It is believed that James is writing to a group of people often referred to as “antinomian” believers (see Frank Stagg, Polarities of Human Existence in Biblical Perspective).  Nomos is Greek for law, so these people were “anti” law.  But it wasn’t just James writing to the antinomian believers.  We can actually see Paul writing to both the antinomian believers as well as the law enforcing Jews in his letter to the Romans when he asks if they should continue sinning so that grace might abound.  So while at first glance it might seem that Paul and James are writing contradictory statements, one saying salvation is by grace alone and the other saying that we also need works, this doesn’t have to be the case.

            What I believe and what I believe both James and Paul to be saying is that we are justified by our faith and faith alone.  There is nothing that we can do to earn our forgiveness.  No law, no practice, no good deed will grant us forgiveness.  But when we put our faith in Jesus Christ, there is a necessary change in our lives.  Putting our faith in Christ means more than just believing in him, putting our faith in Christ mean following him, becoming a disciple of Jesus, continuing the work that he began here on earth.  Again, it is not the following of Jesus that “saves” us.  It is our faith.  But our works are a part of our faithfulness.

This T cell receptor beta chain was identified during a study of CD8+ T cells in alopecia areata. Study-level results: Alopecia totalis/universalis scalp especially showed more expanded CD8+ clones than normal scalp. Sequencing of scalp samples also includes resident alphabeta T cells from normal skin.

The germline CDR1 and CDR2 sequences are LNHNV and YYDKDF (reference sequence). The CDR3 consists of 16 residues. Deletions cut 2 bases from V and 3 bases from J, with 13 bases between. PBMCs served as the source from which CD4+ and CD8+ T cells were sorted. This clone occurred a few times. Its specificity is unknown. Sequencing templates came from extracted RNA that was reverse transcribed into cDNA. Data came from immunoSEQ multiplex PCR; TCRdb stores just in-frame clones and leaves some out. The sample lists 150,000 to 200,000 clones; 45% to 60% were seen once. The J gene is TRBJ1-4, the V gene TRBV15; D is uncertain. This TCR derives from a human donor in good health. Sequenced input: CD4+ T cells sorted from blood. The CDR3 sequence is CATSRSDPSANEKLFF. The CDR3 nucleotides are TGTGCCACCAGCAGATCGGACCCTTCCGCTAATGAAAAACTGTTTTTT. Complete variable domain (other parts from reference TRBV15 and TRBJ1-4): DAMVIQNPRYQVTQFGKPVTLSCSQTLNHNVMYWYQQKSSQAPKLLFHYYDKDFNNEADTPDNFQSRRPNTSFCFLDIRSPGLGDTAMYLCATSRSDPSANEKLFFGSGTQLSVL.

It seems like people today want something for nothing.  We want to be able to experience God’s grace, but we don’t want to have to change anything in our lives.  It is like “Great, I prayed a prayer for forgiveness, now I can keep sleeping around, keep trying to make money no matter who I hurt, pollute the environment with toxins and trash, because I have been forgiven by God.”  No, it doesn’t work that way.  To have faith in Christ means that we must be faithful to Christ.